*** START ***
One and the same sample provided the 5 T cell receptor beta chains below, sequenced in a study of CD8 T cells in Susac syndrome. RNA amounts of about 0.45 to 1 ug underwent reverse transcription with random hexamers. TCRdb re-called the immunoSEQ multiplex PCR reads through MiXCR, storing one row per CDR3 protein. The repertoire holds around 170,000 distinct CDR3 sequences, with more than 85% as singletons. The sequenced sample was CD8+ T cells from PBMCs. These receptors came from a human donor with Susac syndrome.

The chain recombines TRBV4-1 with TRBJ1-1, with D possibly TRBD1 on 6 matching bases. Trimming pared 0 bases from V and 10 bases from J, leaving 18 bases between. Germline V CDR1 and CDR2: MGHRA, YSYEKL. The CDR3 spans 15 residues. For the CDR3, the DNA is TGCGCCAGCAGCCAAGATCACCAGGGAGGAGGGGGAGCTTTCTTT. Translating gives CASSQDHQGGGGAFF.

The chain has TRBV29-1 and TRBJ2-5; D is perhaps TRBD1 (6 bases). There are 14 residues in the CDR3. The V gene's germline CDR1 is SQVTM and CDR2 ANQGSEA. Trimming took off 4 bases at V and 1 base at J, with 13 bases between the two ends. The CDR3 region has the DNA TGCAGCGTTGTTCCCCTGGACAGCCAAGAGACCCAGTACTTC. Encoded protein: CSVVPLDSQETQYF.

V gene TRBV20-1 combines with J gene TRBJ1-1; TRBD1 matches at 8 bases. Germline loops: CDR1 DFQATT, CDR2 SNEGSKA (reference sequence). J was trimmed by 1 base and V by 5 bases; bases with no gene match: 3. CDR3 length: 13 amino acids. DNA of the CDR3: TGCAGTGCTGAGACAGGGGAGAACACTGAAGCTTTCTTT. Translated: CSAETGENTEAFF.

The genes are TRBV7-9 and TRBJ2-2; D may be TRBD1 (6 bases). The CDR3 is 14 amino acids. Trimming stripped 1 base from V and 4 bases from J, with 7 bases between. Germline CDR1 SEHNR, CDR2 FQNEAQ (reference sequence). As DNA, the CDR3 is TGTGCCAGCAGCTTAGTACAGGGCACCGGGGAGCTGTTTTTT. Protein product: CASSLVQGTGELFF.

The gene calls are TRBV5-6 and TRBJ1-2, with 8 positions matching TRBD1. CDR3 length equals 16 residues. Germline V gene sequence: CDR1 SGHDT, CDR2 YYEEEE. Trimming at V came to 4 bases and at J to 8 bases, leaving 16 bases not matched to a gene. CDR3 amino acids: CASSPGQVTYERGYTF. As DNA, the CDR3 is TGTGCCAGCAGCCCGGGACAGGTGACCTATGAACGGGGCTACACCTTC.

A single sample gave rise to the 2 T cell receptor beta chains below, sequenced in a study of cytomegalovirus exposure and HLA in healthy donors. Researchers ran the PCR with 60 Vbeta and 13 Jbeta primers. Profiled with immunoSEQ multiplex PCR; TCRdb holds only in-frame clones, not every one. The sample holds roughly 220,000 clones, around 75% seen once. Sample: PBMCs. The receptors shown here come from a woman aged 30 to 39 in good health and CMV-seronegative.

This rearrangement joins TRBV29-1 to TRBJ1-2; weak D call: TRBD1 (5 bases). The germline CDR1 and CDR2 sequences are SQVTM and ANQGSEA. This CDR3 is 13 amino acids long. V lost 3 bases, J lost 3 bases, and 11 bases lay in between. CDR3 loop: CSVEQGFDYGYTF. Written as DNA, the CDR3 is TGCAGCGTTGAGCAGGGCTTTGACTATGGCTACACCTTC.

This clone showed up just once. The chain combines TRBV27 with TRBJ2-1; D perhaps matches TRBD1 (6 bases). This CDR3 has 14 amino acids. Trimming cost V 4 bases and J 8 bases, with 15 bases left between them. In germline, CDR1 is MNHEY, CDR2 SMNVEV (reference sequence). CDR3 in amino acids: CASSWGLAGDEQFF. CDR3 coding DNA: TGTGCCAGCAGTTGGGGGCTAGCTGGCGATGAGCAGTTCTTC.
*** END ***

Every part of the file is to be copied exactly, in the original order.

One and the same sample provided the 5 T cell receptor beta chains below, sequenced in a study of CD8 T cells in Susac syndrome. RNA amounts of about 0.45 to 1 ug underwent reverse transcription with random hexamers. TCRdb re-called the immunoSEQ multiplex PCR reads through MiXCR, storing one row per CDR3 protein. The repertoire holds around 170,000 distinct CDR3 sequences, with more than 85% as singletons. The sequenced sample was CD8+ T cells from PBMCs. These receptors came from a human donor with Susac syndrome.

The chain recombines TRBV4-1 with TRBJ1-1, with D possibly TRBD1 on 6 matching bases. Trimming pared 0 bases from V and 10 bases from J, leaving 18 bases between. Germline V CDR1 and CDR2: MGHRA, YSYEKL. The CDR3 spans 15 residues. For the CDR3, the DNA is TGCGCCAGCAGCCAAGATCACCAGGGAGGAGGGGGAGCTTTCTTT. Translating gives CASSQDHQGGGGAFF.

The chain has TRBV29-1 and TRBJ2-5; D is perhaps TRBD1 (6 bases). There are 14 residues in the CDR3. The V gene's germline CDR1 is SQVTM and CDR2 ANQGSEA. Trimming took off 4 bases at V and 1 base at J, with 13 bases between the two ends. The CDR3 region has the DNA TGCAGCGTTGTTCCCCTGGACAGCCAAGAGACCCAGTACTTC. Encoded protein: CSVVPLDSQETQYF.

V gene TRBV20-1 combines with J gene TRBJ1-1; TRBD1 matches at 8 bases. Germline loops: CDR1 DFQATT, CDR2 SNEGSKA (reference sequence). J was trimmed by 1 base and V by 5 bases; bases with no gene match: 3. CDR3 length: 13 amino acids. DNA of the CDR3: TGCAGTGCTGAGACAGGGGAGAACACTGAAGCTTTCTTT. Translated: CSAETGENTEAFF.

The genes are TRBV7-9 and TRBJ2-2; D may be TRBD1 (6 bases). The CDR3 is 14 amino acids. Trimming stripped 1 base from V and 4 bases from J, with 7 bases between. Germline CDR1 SEHNR, CDR2 FQNEAQ (reference sequence). As DNA, the CDR3 is TGTGCCAGCAGCTTAGTACAGGGCACCGGGGAGCTGTTTTTT. Protein product: CASSLVQGTGELFF.

The gene calls are TRBV5-6 and TRBJ1-2, with 8 positions matching TRBD1. CDR3 length equals 16 residues. Germline V gene sequence: CDR1 SGHDT, CDR2 YYEEEE. Trimming at V came to 4 bases and at J to 8 bases, leaving 16 bases not matched to a gene. CDR3 amino acids: CASSPGQVTYERGYTF. As DNA, the CDR3 is TGTGCCAGCAGCCCGGGACAGGTGACCTATGAACGGGGCTACACCTTC.

A single sample gave rise to the 2 T cell receptor beta chains below, sequenced in a study of cytomegalovirus exposure and HLA in healthy donors. Researchers ran the PCR with 60 Vbeta and 13 Jbeta primers. Profiled with immunoSEQ multiplex PCR; TCRdb holds only in-frame clones, not every one. The sample holds roughly 220,000 clones, around 75% seen once. Sample: PBMCs. The receptors shown here come from a woman aged 30 to 39 in good health and CMV-seronegative.

This rearrangement joins TRBV29-1 to TRBJ1-2; weak D call: TRBD1 (5 bases). The germline CDR1 and CDR2 sequences are SQVTM and ANQGSEA. This CDR3 is 13 amino acids long. V lost 3 bases, J lost 3 bases, and 11 bases lay in between. CDR3 loop: CSVEQGFDYGYTF. Written as DNA, the CDR3 is TGCAGCGTTGAGCAGGGCTTTGACTATGGCTACACCTTC.

This clone showed up just once. The chain combines TRBV27 with TRBJ2-1; D perhaps matches TRBD1 (6 bases). This CDR3 has 14 amino acids. Trimming cost V 4 bases and J 8 bases, with 15 bases left between them. In germline, CDR1 is MNHEY, CDR2 SMNVEV (reference sequence). CDR3 in amino acids: CASSWGLAGDEQFF. CDR3 coding DNA: TGTGCCAGCAGTTGGGGGCTAGCTGGCGATGAGCAGTTCTTC.